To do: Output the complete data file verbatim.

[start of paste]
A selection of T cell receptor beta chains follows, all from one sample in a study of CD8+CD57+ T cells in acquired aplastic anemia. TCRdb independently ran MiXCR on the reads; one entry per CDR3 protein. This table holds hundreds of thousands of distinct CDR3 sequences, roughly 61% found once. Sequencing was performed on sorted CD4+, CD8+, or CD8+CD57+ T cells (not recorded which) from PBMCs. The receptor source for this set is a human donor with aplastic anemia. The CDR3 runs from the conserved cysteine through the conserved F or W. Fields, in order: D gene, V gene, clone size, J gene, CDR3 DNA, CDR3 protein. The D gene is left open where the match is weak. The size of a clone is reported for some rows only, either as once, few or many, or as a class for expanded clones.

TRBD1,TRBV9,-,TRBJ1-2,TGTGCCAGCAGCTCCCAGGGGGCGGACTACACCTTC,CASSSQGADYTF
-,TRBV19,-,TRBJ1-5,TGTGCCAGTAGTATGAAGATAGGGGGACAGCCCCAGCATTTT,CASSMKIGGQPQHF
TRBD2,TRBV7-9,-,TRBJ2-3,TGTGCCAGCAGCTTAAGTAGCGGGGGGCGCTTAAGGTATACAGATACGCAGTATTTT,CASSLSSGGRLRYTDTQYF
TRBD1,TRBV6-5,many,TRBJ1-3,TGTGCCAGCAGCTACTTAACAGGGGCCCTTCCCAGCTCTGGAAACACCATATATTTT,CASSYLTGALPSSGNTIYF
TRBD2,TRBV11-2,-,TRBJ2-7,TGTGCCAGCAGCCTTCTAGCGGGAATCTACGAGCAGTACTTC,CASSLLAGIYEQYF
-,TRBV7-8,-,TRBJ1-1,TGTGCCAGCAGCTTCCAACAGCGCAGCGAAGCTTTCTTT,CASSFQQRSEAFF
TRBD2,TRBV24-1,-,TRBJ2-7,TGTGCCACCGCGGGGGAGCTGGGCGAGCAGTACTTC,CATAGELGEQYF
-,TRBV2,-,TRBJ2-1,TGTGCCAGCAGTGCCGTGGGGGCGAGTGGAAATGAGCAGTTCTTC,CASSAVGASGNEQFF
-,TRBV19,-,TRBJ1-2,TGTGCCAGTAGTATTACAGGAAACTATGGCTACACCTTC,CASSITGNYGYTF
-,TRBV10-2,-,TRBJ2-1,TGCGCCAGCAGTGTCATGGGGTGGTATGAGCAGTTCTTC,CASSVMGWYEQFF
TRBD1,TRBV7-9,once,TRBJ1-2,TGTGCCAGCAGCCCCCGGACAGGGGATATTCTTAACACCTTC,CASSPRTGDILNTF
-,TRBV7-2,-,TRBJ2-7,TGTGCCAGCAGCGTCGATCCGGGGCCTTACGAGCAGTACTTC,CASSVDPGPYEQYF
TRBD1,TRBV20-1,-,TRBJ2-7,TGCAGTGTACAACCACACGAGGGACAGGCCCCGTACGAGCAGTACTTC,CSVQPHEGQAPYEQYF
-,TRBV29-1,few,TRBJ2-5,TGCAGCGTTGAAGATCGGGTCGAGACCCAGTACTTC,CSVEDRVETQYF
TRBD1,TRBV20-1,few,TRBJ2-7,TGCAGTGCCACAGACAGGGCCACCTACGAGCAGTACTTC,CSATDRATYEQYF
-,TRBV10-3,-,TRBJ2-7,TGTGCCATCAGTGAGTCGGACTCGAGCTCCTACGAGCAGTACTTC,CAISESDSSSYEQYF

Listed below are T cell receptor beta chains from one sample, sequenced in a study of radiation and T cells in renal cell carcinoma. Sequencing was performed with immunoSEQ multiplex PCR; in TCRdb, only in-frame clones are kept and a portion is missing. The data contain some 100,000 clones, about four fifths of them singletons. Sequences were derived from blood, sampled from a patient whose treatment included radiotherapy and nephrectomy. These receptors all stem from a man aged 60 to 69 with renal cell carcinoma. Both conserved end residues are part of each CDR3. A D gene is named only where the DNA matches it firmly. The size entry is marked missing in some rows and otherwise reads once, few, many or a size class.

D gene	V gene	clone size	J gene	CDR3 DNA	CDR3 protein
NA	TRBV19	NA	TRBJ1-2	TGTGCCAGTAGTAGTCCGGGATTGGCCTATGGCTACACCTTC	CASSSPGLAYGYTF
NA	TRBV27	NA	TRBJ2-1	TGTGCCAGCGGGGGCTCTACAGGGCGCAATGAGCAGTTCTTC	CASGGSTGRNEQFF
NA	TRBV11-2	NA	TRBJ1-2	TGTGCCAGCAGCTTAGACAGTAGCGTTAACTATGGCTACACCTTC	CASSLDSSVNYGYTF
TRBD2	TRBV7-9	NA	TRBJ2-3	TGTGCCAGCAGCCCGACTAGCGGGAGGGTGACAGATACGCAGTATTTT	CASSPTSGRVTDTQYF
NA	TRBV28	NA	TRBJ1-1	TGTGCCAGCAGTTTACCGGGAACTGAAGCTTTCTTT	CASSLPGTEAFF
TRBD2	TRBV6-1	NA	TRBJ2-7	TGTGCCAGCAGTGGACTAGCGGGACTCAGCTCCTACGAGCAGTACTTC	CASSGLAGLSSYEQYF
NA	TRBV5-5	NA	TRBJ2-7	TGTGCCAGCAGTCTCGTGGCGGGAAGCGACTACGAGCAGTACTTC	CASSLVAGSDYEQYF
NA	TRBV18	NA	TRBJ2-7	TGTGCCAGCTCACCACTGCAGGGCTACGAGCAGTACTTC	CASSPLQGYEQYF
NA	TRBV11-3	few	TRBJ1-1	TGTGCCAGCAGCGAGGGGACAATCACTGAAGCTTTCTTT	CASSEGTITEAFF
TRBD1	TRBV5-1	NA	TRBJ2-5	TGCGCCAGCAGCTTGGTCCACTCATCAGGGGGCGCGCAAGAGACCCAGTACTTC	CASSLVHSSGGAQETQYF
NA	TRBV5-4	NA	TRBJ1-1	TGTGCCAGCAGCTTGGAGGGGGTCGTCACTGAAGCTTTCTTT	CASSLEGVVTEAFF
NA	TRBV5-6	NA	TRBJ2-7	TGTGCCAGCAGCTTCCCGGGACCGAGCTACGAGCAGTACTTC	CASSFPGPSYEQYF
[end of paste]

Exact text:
A selection of T cell receptor beta chains follows, all from one sample in a study of CD8+CD57+ T cells in acquired aplastic anemia. TCRdb independently ran MiXCR on the reads; one entry per CDR3 protein. This table holds hundreds of thousands of distinct CDR3 sequences, roughly 61% found once. Sequencing was performed on sorted CD4+, CD8+, or CD8+CD57+ T cells (not recorded which) from PBMCs. The receptor source for this set is a human donor with aplastic anemia. The CDR3 runs from the conserved cysteine through the conserved F or W. Fields, in order: D gene, V gene, clone size, J gene, CDR3 DNA, CDR3 protein. The D gene is left open where the match is weak. The size of a clone is reported for some rows only, either as once, few or many, or as a class for expanded clones.

TRBD1,TRBV9,-,TRBJ1-2,TGTGCCAGCAGCTCCCAGGGGGCGGACTACACCTTC,CASSSQGADYTF
-,TRBV19,-,TRBJ1-5,TGTGCCAGTAGTATGAAGATAGGGGGACAGCCCCAGCATTTT,CASSMKIGGQPQHF
TRBD2,TRBV7-9,-,TRBJ2-3,TGTGCCAGCAGCTTAAGTAGCGGGGGGCGCTTAAGGTATACAGATACGCAGTATTTT,CASSLSSGGRLRYTDTQYF
TRBD1,TRBV6-5,many,TRBJ1-3,TGTGCCAGCAGCTACTTAACAGGGGCCCTTCCCAGCTCTGGAAACACCATATATTTT,CASSYLTGALPSSGNTIYF
TRBD2,TRBV11-2,-,TRBJ2-7,TGTGCCAGCAGCCTTCTAGCGGGAATCTACGAGCAGTACTTC,CASSLLAGIYEQYF
-,TRBV7-8,-,TRBJ1-1,TGTGCCAGCAGCTTCCAACAGCGCAGCGAAGCTTTCTTT,CASSFQQRSEAFF
TRBD2,TRBV24-1,-,TRBJ2-7,TGTGCCACCGCGGGGGAGCTGGGCGAGCAGTACTTC,CATAGELGEQYF
-,TRBV2,-,TRBJ2-1,TGTGCCAGCAGTGCCGTGGGGGCGAGTGGAAATGAGCAGTTCTTC,CASSAVGASGNEQFF
-,TRBV19,-,TRBJ1-2,TGTGCCAGTAGTATTACAGGAAACTATGGCTACACCTTC,CASSITGNYGYTF
-,TRBV10-2,-,TRBJ2-1,TGCGCCAGCAGTGTCATGGGGTGGTATGAGCAGTTCTTC,CASSVMGWYEQFF
TRBD1,TRBV7-9,once,TRBJ1-2,TGTGCCAGCAGCCCCCGGACAGGGGATATTCTTAACACCTTC,CASSPRTGDILNTF
-,TRBV7-2,-,TRBJ2-7,TGTGCCAGCAGCGTCGATCCGGGGCCTTACGAGCAGTACTTC,CASSVDPGPYEQYF
TRBD1,TRBV20-1,-,TRBJ2-7,TGCAGTGTACAACCACACGAGGGACAGGCCCCGTACGAGCAGTACTTC,CSVQPHEGQAPYEQYF
-,TRBV29-1,few,TRBJ2-5,TGCAGCGTTGAAGATCGGGTCGAGACCCAGTACTTC,CSVEDRVETQYF
TRBD1,TRBV20-1,few,TRBJ2-7,TGCAGTGCCACAGACAGGGCCACCTACGAGCAGTACTTC,CSATDRATYEQYF
-,TRBV10-3,-,TRBJ2-7,TGTGCCATCAGTGAGTCGGACTCGAGCTCCTACGAGCAGTACTTC,CAISESDSSSYEQYF

Listed below are T cell receptor beta chains from one sample, sequenced in a study of radiation and T cells in renal cell carcinoma. Sequencing was performed with immunoSEQ multiplex PCR; in TCRdb, only in-frame clones are kept and a portion is missing. The data contain some 100,000 clones, about four fifths of them singletons. Sequences were derived from blood, sampled from a patient whose treatment included radiotherapy and nephrectomy. These receptors all stem from a man aged 60 to 69 with renal cell carcinoma. Both conserved end residues are part of each CDR3. A D gene is named only where the DNA matches it firmly. The size entry is marked missing in some rows and otherwise reads once, few, many or a size class.

D gene	V gene	clone size	J gene	CDR3 DNA	CDR3 protein
NA	TRBV19	NA	TRBJ1-2	TGTGCCAGTAGTAGTCCGGGATTGGCCTATGGCTACACCTTC	CASSSPGLAYGYTF
NA	TRBV27	NA	TRBJ2-1	TGTGCCAGCGGGGGCTCTACAGGGCGCAATGAGCAGTTCTTC	CASGGSTGRNEQFF
NA	TRBV11-2	NA	TRBJ1-2	TGTGCCAGCAGCTTAGACAGTAGCGTTAACTATGGCTACACCTTC	CASSLDSSVNYGYTF
TRBD2	TRBV7-9	NA	TRBJ2-3	TGTGCCAGCAGCCCGACTAGCGGGAGGGTGACAGATACGCAGTATTTT	CASSPTSGRVTDTQYF
NA	TRBV28	NA	TRBJ1-1	TGTGCCAGCAGTTTACCGGGAACTGAAGCTTTCTTT	CASSLPGTEAFF
TRBD2	TRBV6-1	NA	TRBJ2-7	TGTGCCAGCAGTGGACTAGCGGGACTCAGCTCCTACGAGCAGTACTTC	CASSGLAGLSSYEQYF
NA	TRBV5-5	NA	TRBJ2-7	TGTGCCAGCAGTCTCGTGGCGGGAAGCGACTACGAGCAGTACTTC	CASSLVAGSDYEQYF
NA	TRBV18	NA	TRBJ2-7	TGTGCCAGCTCACCACTGCAGGGCTACGAGCAGTACTTC	CASSPLQGYEQYF
NA	TRBV11-3	few	TRBJ1-1	TGTGCCAGCAGCGAGGGGACAATCACTGAAGCTTTCTTT	CASSEGTITEAFF
TRBD1	TRBV5-1	NA	TRBJ2-5	TGCGCCAGCAGCTTGGTCCACTCATCAGGGGGCGCGCAAGAGACCCAGTACTTC	CASSLVHSSGGAQETQYF
NA	TRBV5-4	NA	TRBJ1-1	TGTGCCAGCAGCTTGGAGGGGGTCGTCACTGAAGCTTTCTTT	CASSLEGVVTEAFF
NA	TRBV5-6	NA	TRBJ2-7	TGTGCCAGCAGCTTCCCGGGACCGAGCTACGAGCAGTACTTC	CASSFPGPSYEQYF